In 1808, when he was two, the father of John Stuart Mill decided that it was time to begin his son's education in earnest. A year later, the child knew Greek. Young John's achievements throughout his childhood were astonishing. At eight he learned Latin and was soon reading the classical authors of antiquity in the original languages. In adolescence, he was regarded as an absolute prodigy of erudition. What an example for today's home educators! At twenty though, he had a nervous breakdown. For many modern home educators, that sort of burnout is seen as a fairly natural consequence of stuffing a young child's head full of facts and learning in this way. It is the sort of thing that few mothers would attempt and since the great majority of home educating parents are women, this particular style of home education seems to have fallen from favour somewhat. Most people are familiar with other examples of this peculiarly male desire to produce a genius by so-called "hothousing". Often, the long term effects do not recommend the whole scheme to the neutral observer.
Ruth Lawrence was twelve when she began studying mathematics at Oxford University. She had been home educated by her father, who gave up his job in order to do so when she was five. She went on to marry a man almost thirty years older than herself; about the same age as her father in fact! Sufiah Yosuf was thirteen when she started at Oxford. Also home educated by her father, a few years after leaving university she became a prostitute. There have always been cases of this type of home education. Invariably, it is fathers who undertake it and it always involves the relentless pushing of a child to achieve more an more at a younger and younger age. Intriguingly, local education authorities have never seemed to have a problem with such home education. It was only when ordinary mothers like Iris Harrison started doing it in the nineteen seventies that the court cases began. Was this sexism? Or is it that when women educate their children, things are often a little more relaxed and laid back? Could it be that the average local authority officer can recognise easily what is going on in the home of a father who is trying to produce a genius, but has more difficulty understanding the gentler pace of informal learning which women seem more to favour?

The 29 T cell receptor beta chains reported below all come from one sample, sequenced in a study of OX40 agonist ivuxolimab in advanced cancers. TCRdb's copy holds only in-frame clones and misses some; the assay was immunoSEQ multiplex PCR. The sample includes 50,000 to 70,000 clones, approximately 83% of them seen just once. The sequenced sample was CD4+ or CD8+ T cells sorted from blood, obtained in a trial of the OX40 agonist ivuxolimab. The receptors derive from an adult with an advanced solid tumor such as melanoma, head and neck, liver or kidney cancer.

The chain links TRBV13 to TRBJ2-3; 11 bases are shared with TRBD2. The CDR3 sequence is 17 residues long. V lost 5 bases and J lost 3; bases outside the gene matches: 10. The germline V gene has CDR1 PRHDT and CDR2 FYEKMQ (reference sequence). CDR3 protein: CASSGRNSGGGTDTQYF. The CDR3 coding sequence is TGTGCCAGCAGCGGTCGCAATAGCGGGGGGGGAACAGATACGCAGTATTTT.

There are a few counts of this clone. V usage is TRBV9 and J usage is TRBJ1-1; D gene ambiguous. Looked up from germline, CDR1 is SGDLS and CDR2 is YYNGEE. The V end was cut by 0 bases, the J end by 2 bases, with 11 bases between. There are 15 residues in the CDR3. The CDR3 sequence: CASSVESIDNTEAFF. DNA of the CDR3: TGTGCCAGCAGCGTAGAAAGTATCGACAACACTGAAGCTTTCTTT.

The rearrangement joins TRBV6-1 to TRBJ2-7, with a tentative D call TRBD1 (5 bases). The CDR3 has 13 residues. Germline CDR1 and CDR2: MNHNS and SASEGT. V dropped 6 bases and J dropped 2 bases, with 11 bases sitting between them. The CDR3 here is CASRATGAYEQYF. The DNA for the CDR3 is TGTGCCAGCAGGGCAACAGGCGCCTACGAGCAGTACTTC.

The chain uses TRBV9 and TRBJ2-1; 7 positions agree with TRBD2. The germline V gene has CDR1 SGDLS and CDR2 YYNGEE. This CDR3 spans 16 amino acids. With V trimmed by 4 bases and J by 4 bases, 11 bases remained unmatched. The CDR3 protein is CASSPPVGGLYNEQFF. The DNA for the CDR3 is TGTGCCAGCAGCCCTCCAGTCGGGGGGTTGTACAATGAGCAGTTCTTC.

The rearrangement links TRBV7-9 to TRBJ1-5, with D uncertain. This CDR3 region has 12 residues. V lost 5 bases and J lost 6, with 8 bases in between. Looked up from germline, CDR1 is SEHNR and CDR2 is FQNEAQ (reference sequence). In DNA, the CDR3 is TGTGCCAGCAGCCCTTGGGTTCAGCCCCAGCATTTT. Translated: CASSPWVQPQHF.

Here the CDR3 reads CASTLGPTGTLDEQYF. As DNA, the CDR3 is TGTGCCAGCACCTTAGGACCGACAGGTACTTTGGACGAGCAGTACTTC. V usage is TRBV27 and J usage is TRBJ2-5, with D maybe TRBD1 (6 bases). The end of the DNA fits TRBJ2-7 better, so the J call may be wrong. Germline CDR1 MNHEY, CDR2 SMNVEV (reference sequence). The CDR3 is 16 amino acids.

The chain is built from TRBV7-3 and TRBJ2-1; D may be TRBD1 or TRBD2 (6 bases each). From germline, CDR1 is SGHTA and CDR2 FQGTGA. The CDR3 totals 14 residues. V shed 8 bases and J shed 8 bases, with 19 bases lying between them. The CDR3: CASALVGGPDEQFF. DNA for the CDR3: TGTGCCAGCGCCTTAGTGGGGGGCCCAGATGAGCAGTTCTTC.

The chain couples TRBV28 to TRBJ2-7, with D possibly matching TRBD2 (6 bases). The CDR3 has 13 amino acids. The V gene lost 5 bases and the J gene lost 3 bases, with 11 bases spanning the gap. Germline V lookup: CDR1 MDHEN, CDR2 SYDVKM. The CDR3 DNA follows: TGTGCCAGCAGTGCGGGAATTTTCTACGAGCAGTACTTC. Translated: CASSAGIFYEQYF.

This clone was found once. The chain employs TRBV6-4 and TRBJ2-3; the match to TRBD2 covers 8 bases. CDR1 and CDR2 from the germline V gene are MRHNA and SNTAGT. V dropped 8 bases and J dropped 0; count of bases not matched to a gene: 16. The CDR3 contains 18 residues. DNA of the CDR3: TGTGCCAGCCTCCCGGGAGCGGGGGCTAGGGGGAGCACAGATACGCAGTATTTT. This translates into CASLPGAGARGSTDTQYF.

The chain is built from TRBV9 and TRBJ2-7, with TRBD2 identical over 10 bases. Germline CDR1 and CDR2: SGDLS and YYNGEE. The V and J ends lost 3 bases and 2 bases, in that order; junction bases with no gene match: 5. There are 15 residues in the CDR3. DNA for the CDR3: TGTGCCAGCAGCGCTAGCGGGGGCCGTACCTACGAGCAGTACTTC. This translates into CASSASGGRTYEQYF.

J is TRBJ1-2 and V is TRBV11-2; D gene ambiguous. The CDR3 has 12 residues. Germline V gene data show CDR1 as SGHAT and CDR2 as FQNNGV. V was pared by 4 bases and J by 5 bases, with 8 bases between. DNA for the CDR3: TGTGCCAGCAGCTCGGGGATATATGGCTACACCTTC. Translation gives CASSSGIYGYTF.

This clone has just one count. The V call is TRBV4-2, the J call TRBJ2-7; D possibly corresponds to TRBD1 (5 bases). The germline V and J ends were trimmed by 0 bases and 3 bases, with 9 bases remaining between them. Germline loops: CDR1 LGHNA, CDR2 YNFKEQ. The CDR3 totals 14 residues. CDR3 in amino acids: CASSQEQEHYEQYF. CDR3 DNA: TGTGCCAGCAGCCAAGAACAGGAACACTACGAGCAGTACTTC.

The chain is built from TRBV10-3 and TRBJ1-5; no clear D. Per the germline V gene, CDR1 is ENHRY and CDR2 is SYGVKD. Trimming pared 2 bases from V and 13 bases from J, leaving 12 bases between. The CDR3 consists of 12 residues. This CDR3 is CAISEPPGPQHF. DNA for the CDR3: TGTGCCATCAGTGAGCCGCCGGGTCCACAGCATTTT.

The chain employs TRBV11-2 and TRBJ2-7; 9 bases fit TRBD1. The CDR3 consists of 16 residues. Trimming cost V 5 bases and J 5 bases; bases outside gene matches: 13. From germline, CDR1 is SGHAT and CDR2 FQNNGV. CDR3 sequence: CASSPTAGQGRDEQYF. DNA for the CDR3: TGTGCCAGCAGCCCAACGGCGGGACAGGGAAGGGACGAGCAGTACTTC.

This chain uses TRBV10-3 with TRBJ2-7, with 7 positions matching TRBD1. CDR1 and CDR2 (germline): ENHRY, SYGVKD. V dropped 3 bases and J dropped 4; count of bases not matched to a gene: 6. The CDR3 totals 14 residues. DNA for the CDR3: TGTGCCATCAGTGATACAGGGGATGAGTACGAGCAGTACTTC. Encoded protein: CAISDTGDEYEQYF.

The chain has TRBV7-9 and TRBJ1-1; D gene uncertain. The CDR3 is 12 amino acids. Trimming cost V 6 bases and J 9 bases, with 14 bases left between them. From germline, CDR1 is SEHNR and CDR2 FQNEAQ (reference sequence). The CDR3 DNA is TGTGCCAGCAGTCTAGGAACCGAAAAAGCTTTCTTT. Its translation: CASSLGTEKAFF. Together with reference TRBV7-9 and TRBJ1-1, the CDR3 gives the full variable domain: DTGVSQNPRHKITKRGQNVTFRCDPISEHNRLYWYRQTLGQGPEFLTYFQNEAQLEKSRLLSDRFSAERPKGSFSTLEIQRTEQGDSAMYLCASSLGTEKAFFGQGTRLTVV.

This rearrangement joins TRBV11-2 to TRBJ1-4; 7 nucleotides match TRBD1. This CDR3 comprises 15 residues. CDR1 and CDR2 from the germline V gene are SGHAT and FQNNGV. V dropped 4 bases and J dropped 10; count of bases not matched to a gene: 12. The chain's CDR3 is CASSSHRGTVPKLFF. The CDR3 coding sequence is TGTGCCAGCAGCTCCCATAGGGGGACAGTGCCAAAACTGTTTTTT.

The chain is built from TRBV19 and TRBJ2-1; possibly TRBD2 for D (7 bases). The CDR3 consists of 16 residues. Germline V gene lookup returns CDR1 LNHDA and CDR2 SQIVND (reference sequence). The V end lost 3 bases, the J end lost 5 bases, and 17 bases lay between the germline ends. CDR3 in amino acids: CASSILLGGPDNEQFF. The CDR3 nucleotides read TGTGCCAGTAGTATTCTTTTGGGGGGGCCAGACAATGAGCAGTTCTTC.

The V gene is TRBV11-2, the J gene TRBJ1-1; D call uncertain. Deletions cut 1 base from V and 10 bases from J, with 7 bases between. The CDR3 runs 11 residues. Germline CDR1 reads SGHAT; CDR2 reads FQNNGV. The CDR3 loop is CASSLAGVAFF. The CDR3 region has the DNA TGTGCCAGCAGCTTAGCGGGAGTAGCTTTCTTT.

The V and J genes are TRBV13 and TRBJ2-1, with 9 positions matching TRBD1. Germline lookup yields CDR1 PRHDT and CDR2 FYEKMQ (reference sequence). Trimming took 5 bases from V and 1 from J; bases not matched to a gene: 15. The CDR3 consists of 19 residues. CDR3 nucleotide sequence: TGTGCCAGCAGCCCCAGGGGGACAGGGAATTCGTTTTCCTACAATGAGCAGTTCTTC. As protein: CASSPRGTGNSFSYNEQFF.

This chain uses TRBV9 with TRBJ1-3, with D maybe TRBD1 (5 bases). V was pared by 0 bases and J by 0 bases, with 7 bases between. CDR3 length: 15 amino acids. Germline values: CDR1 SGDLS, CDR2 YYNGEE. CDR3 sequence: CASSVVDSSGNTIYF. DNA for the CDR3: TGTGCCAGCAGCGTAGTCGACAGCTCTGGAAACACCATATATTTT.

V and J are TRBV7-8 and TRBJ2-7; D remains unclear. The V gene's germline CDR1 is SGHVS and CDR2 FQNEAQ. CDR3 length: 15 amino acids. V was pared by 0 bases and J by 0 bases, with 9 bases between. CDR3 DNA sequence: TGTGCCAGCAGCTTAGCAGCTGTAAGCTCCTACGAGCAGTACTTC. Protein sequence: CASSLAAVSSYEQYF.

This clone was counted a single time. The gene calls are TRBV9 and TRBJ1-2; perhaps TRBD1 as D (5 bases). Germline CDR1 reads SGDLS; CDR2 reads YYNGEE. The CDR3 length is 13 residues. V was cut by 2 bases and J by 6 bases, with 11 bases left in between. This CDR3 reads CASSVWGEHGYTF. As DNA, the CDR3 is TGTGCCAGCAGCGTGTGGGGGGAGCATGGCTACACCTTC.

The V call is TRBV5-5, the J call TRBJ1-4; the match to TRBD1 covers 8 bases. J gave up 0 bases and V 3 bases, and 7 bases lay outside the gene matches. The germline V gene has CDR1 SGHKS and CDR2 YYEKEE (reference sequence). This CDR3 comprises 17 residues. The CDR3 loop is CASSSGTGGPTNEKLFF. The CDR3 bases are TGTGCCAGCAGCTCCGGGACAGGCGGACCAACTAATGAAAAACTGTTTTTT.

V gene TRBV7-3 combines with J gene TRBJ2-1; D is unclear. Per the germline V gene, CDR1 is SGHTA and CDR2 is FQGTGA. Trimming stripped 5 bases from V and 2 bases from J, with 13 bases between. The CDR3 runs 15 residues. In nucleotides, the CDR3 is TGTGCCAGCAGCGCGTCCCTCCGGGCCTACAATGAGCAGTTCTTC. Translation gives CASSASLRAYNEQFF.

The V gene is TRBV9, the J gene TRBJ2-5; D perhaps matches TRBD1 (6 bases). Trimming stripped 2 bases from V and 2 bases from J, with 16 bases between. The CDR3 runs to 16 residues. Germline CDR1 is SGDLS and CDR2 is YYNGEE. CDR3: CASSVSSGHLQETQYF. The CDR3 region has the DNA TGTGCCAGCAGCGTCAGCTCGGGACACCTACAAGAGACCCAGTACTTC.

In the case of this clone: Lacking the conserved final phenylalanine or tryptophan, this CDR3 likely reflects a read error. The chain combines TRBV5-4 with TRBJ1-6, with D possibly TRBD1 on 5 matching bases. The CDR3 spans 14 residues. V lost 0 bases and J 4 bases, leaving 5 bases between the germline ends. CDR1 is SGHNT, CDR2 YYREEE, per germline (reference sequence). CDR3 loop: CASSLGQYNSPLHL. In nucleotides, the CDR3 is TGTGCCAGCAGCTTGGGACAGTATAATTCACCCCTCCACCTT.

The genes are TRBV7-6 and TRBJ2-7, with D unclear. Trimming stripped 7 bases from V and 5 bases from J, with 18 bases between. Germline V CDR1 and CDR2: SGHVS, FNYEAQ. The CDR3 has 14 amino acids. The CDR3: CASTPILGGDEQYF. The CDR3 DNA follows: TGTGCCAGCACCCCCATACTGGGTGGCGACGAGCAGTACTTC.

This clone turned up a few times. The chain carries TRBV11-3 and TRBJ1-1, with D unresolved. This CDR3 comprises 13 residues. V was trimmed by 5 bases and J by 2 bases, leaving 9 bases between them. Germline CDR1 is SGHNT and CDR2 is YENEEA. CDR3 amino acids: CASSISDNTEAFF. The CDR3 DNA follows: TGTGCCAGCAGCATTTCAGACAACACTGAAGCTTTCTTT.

Certainly, there are still such men home educating their children. They are unlikely to be seen on the home education circuit though. This is hardly to be wondered at. The sort of men who do hang out with home education groups often tend to be semi-emasculated males who are determined to outdo the women in sensitivity and gentleness. They are "New Men" and only an ordinary man with the strongest stomach and remarkably powerful ability to suppress the gagging reflex would be able to withstand their company! I have observed before that from time to time I would encounter lone home educating fathers. I have a strong suspicion that they too were the pushy type of home educator whose child was performing calculus at five. One seldom hears them mentioned on the home education sites and I can only guess at how things turned out for them and their kids. There is little doubt that the world of modern home education, at least in this country, contains far more women than men. This may well be due to economic reasons, but I would be very curious to know if there are any long term differences between the outcomes for those children taught by their fathers in this way and those who spend their days in their mother's company.